The federally funded Women, Infants and Children (WIC) Program provides supplemental nutrition, nutrition education and counseling, breast feeding support, and referrals to health and other social services at no charge.

Family planning services are provided in all local health departments across the state. They serve females of all ages; males may access more limited reproductive health services.

Page last modified April 26, 2016
Infant Mortality Rates by State Infant Mortality Rates by Virginia Region

State rankings are ordered so that #1 is understood to be the best.

Data and Definitions

Regional Data:  Virginia Department of Health, Center for Health Statistics
www.vdh.virginia.gov/healthstats/stats.htm

State Data:  National Center for Health Statistics, Centers for Disease Control and Prevention, www.cdc.gov/nchs/products/nvsr.htm

Prenatal Health Care Data:  United Health Foundation, America’s Health Rankings. http://www.americashealthrankings.org/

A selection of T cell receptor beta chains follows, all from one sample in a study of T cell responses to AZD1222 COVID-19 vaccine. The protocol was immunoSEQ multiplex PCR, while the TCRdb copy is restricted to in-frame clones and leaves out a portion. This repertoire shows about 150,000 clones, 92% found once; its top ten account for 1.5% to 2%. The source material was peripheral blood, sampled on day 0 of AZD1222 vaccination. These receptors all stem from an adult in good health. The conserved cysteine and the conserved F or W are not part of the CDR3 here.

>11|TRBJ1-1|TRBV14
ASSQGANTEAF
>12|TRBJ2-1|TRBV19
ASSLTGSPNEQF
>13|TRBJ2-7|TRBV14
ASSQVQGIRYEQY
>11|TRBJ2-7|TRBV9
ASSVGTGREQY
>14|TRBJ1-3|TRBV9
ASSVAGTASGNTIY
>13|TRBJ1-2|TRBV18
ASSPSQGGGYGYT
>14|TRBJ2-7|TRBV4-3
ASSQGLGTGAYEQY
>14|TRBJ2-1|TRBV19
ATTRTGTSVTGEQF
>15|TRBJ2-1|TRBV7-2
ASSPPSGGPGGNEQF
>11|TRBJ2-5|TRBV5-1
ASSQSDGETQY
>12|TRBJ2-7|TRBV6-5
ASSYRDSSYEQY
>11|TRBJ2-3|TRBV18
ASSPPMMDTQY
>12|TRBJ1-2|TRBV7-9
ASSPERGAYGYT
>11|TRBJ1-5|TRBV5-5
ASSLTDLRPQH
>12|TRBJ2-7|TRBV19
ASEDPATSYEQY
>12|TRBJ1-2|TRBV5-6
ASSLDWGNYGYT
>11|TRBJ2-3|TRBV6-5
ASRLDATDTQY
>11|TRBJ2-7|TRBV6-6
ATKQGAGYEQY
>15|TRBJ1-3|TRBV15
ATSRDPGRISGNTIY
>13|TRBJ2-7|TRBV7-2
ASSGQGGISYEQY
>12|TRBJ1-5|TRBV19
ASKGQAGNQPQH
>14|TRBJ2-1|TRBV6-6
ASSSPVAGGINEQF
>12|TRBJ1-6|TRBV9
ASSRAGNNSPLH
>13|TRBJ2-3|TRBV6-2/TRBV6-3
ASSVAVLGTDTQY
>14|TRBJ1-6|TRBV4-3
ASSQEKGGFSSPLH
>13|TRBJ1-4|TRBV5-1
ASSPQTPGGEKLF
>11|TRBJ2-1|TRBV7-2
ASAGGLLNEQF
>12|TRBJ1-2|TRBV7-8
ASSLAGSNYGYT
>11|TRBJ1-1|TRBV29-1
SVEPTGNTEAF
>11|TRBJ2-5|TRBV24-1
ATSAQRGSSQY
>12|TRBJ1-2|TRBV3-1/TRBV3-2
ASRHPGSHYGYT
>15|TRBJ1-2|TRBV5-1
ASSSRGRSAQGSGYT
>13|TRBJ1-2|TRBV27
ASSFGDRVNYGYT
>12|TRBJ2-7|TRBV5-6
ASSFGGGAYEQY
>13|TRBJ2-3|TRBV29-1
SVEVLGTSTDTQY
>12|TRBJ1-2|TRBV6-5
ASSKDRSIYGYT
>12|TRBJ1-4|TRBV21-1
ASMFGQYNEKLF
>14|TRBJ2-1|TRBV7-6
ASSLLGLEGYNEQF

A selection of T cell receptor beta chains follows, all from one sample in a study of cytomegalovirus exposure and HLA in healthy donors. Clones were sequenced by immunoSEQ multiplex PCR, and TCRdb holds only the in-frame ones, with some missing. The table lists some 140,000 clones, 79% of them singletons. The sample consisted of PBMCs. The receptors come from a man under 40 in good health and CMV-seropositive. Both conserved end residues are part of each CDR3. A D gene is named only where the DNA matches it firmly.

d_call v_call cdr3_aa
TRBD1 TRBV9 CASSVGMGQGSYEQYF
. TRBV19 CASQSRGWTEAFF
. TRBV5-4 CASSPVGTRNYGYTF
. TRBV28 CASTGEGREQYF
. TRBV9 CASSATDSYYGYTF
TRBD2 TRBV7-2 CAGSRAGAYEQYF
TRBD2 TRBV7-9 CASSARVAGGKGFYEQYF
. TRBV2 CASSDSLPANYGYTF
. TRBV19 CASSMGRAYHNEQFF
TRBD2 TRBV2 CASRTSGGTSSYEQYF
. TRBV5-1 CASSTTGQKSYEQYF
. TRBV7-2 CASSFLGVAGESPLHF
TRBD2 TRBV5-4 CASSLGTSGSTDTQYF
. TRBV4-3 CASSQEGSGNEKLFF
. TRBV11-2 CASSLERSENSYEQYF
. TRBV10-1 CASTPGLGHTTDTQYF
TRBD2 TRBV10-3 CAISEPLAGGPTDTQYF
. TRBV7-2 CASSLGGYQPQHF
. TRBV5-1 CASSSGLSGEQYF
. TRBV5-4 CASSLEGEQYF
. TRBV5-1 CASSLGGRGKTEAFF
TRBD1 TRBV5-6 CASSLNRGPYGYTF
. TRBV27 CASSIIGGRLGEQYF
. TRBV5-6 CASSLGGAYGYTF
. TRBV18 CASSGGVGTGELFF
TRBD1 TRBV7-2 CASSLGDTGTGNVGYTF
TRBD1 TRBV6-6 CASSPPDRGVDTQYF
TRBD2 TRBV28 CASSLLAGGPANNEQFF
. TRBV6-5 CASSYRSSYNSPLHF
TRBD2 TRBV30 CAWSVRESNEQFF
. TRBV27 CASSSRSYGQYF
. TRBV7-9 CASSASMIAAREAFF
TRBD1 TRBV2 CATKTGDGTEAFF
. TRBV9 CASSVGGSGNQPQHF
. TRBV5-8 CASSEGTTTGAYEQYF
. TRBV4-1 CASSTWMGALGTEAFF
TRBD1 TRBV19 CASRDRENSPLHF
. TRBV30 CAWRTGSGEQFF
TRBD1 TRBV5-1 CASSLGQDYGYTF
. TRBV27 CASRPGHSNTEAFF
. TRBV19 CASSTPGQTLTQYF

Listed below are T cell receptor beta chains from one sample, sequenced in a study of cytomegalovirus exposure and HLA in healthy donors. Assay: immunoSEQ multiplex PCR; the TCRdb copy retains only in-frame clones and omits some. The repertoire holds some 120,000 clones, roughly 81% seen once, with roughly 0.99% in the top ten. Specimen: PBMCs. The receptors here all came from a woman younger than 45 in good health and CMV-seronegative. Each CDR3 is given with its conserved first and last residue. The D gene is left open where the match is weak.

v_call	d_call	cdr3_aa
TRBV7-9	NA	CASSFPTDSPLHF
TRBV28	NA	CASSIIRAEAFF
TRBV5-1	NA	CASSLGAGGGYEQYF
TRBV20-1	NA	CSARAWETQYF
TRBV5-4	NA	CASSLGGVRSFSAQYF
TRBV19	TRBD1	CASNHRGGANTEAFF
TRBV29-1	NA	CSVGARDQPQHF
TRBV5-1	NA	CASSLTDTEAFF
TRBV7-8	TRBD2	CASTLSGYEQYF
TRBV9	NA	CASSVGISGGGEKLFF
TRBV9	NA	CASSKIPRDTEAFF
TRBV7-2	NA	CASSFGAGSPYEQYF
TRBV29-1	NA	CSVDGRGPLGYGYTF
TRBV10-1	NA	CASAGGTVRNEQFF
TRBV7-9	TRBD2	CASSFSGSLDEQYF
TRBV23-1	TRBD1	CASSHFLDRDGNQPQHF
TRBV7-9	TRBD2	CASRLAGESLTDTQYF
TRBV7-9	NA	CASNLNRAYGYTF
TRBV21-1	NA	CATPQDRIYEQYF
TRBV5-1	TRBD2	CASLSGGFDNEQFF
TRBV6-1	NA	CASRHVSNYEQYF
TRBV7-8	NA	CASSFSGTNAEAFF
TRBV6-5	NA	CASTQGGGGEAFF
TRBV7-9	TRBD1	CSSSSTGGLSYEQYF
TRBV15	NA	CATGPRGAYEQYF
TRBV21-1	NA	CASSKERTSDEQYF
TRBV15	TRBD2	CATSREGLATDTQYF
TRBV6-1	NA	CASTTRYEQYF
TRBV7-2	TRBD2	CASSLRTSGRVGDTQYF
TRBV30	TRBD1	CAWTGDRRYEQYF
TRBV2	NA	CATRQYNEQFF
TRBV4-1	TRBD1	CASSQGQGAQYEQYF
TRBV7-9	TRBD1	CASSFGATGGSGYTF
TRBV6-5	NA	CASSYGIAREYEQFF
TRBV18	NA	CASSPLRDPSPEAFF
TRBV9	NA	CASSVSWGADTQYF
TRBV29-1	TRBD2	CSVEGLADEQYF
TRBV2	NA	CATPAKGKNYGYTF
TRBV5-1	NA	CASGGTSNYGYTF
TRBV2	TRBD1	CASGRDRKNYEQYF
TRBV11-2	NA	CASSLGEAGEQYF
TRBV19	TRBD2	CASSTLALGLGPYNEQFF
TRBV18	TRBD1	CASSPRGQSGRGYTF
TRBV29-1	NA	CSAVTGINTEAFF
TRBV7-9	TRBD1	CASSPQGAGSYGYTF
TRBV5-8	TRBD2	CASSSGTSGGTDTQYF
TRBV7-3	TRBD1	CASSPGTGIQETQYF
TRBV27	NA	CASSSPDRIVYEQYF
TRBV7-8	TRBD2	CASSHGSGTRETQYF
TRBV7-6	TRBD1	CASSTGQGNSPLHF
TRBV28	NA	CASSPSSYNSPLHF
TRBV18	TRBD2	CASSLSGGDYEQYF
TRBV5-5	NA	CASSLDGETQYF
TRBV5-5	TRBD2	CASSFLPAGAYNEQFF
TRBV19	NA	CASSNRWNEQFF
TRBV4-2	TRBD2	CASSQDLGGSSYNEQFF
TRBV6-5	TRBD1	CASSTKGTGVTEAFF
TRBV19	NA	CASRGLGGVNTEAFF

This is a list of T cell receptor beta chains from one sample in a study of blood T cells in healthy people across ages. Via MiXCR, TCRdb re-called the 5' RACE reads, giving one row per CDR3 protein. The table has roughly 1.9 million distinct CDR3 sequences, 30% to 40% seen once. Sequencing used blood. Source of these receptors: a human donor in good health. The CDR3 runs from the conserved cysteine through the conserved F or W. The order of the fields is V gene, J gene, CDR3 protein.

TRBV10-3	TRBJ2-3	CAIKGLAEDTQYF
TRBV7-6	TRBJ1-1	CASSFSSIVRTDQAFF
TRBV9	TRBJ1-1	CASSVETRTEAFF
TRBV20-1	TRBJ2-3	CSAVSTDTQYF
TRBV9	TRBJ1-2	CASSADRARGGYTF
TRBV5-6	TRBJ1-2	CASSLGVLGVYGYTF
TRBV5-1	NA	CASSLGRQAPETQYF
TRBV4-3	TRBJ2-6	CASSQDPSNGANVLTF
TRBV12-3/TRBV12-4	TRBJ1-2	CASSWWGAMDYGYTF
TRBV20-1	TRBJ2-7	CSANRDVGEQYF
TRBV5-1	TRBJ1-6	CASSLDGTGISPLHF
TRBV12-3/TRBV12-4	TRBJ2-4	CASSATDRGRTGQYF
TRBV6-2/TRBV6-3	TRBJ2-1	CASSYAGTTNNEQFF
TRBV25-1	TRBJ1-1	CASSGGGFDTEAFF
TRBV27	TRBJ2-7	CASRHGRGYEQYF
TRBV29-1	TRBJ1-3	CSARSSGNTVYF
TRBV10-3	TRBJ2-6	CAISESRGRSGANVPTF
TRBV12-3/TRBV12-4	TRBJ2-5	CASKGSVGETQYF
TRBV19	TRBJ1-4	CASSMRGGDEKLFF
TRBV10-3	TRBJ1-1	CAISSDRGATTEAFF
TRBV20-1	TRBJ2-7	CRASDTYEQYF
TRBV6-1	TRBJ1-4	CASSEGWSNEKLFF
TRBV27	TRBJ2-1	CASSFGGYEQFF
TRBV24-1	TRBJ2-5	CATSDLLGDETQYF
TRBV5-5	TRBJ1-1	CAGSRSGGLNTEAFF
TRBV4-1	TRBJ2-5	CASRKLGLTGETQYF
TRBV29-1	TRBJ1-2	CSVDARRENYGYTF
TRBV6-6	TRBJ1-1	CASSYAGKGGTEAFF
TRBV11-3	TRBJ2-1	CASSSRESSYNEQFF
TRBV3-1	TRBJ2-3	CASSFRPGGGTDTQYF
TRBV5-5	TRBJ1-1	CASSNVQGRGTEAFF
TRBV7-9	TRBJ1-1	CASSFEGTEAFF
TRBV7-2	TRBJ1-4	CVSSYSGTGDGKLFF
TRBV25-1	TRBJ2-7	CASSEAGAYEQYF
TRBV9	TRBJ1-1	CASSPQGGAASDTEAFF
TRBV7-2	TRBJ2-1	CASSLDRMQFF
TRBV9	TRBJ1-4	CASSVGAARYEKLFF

See the Data Sources and Updates Calendar for a detailed list of the data resources used for indicator measures on Virginia Performs.

At a Glance:
Infant Mortality Rates in Virginia

Performance Trend: Trend is improving.
State Influence:  
significant

National Ranking: Virginia's infant mortality rate in 2013 ranked 26th nationally. 

Virginia by Region: In 2014 the Eastern region had the lowest rate of infant deaths at 3.5 per 1,000 live births.

Related Agency Measures
State Programs & Initiatives

The Virginia Department of Health (VDH) has launched a number of initiatives -- from regional summits of health professionals to a folic acid campaign -- to combat the state's infant mortality issues: